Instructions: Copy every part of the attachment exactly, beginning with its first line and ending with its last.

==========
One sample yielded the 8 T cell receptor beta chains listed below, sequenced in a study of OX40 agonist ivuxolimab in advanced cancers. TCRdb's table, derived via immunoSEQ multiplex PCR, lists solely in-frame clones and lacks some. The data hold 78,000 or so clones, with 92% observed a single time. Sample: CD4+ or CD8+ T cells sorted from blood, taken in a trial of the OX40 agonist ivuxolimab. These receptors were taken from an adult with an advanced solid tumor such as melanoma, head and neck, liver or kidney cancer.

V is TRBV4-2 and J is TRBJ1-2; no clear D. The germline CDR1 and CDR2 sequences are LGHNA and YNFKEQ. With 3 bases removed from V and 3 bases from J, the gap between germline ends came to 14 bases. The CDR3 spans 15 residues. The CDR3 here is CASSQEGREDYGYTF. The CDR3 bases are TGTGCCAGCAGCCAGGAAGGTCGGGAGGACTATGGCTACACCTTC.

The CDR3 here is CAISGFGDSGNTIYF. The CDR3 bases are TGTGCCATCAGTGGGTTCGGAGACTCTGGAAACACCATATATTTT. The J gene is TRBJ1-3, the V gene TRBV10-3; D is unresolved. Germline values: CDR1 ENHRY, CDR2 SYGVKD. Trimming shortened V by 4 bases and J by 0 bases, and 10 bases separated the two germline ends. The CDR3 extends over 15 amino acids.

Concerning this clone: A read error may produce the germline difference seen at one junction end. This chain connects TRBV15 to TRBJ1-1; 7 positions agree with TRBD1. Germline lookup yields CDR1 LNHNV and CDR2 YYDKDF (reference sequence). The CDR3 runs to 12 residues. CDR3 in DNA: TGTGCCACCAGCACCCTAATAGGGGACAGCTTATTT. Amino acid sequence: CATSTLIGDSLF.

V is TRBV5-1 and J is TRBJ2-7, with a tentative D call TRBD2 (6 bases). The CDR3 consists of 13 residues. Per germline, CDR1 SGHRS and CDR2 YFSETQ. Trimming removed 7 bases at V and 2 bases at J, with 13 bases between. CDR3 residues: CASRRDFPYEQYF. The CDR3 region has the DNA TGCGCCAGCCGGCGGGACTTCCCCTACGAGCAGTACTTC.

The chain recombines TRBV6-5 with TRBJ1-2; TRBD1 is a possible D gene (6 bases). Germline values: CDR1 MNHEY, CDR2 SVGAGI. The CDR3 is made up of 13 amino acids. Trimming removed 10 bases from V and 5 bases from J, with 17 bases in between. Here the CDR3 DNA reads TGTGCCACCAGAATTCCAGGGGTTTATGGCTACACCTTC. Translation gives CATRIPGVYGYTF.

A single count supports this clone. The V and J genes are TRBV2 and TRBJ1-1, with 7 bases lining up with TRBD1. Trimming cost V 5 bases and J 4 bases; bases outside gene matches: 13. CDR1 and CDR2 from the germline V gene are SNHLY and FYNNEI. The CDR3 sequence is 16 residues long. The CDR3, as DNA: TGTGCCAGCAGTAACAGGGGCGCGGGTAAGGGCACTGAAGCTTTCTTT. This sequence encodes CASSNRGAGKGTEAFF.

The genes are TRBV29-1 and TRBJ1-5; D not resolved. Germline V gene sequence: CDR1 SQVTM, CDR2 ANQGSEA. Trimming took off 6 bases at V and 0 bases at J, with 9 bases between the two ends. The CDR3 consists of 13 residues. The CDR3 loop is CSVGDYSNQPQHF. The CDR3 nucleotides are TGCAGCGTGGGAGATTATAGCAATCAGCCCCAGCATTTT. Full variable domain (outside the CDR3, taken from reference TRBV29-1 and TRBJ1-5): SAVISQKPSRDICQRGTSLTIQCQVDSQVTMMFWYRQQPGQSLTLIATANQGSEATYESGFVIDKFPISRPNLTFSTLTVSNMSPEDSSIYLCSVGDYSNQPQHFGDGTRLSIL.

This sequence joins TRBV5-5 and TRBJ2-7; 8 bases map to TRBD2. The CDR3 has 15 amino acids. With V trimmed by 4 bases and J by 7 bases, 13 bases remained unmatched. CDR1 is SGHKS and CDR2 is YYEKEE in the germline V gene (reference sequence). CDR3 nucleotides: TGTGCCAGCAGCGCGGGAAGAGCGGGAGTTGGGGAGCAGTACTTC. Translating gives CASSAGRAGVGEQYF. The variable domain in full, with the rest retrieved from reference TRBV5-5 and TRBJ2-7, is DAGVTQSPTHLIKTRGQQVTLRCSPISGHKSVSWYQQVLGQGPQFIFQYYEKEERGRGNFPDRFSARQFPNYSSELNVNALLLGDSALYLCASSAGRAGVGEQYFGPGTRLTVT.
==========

One sample yielded the 8 T cell receptor beta chains listed below, sequenced in a study of OX40 agonist ivuxolimab in advanced cancers. TCRdb's table, derived via immunoSEQ multiplex PCR, lists solely in-frame clones and lacks some. The data hold 78,000 or so clones, with 92% observed a single time. Sample: CD4+ or CD8+ T cells sorted from blood, taken in a trial of the OX40 agonist ivuxolimab. These receptors were taken from an adult with an advanced solid tumor such as melanoma, head and neck, liver or kidney cancer.

V is TRBV4-2 and J is TRBJ1-2; no clear D. The germline CDR1 and CDR2 sequences are LGHNA and YNFKEQ. With 3 bases removed from V and 3 bases from J, the gap between germline ends came to 14 bases. The CDR3 spans 15 residues. The CDR3 here is CASSQEGREDYGYTF. The CDR3 bases are TGTGCCAGCAGCCAGGAAGGTCGGGAGGACTATGGCTACACCTTC.

The CDR3 here is CAISGFGDSGNTIYF. The CDR3 bases are TGTGCCATCAGTGGGTTCGGAGACTCTGGAAACACCATATATTTT. The J gene is TRBJ1-3, the V gene TRBV10-3; D is unresolved. Germline values: CDR1 ENHRY, CDR2 SYGVKD. Trimming shortened V by 4 bases and J by 0 bases, and 10 bases separated the two germline ends. The CDR3 extends over 15 amino acids.

Concerning this clone: A read error may produce the germline difference seen at one junction end. This chain connects TRBV15 to TRBJ1-1; 7 positions agree with TRBD1. Germline lookup yields CDR1 LNHNV and CDR2 YYDKDF (reference sequence). The CDR3 runs to 12 residues. CDR3 in DNA: TGTGCCACCAGCACCCTAATAGGGGACAGCTTATTT. Amino acid sequence: CATSTLIGDSLF.

V is TRBV5-1 and J is TRBJ2-7, with a tentative D call TRBD2 (6 bases). The CDR3 consists of 13 residues. Per germline, CDR1 SGHRS and CDR2 YFSETQ. Trimming removed 7 bases at V and 2 bases at J, with 13 bases between. CDR3 residues: CASRRDFPYEQYF. The CDR3 region has the DNA TGCGCCAGCCGGCGGGACTTCCCCTACGAGCAGTACTTC.

The chain recombines TRBV6-5 with TRBJ1-2; TRBD1 is a possible D gene (6 bases). Germline values: CDR1 MNHEY, CDR2 SVGAGI. The CDR3 is made up of 13 amino acids. Trimming removed 10 bases from V and 5 bases from J, with 17 bases in between. Here the CDR3 DNA reads TGTGCCACCAGAATTCCAGGGGTTTATGGCTACACCTTC. Translation gives CATRIPGVYGYTF.

A single count supports this clone. The V and J genes are TRBV2 and TRBJ1-1, with 7 bases lining up with TRBD1. Trimming cost V 5 bases and J 4 bases; bases outside gene matches: 13. CDR1 and CDR2 from the germline V gene are SNHLY and FYNNEI. The CDR3 sequence is 16 residues long. The CDR3, as DNA: TGTGCCAGCAGTAACAGGGGCGCGGGTAAGGGCACTGAAGCTTTCTTT. This sequence encodes CASSNRGAGKGTEAFF.

The genes are TRBV29-1 and TRBJ1-5; D not resolved. Germline V gene sequence: CDR1 SQVTM, CDR2 ANQGSEA. Trimming took off 6 bases at V and 0 bases at J, with 9 bases between the two ends. The CDR3 consists of 13 residues. The CDR3 loop is CSVGDYSNQPQHF. The CDR3 nucleotides are TGCAGCGTGGGAGATTATAGCAATCAGCCCCAGCATTTT. Full variable domain (outside the CDR3, taken from reference TRBV29-1 and TRBJ1-5): SAVISQKPSRDICQRGTSLTIQCQVDSQVTMMFWYRQQPGQSLTLIATANQGSEATYESGFVIDKFPISRPNLTFSTLTVSNMSPEDSSIYLCSVGDYSNQPQHFGDGTRLSIL.

This sequence joins TRBV5-5 and TRBJ2-7; 8 bases map to TRBD2. The CDR3 has 15 amino acids. With V trimmed by 4 bases and J by 7 bases, 13 bases remained unmatched. CDR1 is SGHKS and CDR2 is YYEKEE in the germline V gene (reference sequence). CDR3 nucleotides: TGTGCCAGCAGCGCGGGAAGAGCGGGAGTTGGGGAGCAGTACTTC. Translating gives CASSAGRAGVGEQYF. The variable domain in full, with the rest retrieved from reference TRBV5-5 and TRBJ2-7, is DAGVTQSPTHLIKTRGQQVTLRCSPISGHKSVSWYQQVLGQGPQFIFQYYEKEERGRGNFPDRFSARQFPNYSSELNVNALLLGDSALYLCASSAGRAGVGEQYFGPGTRLTVT.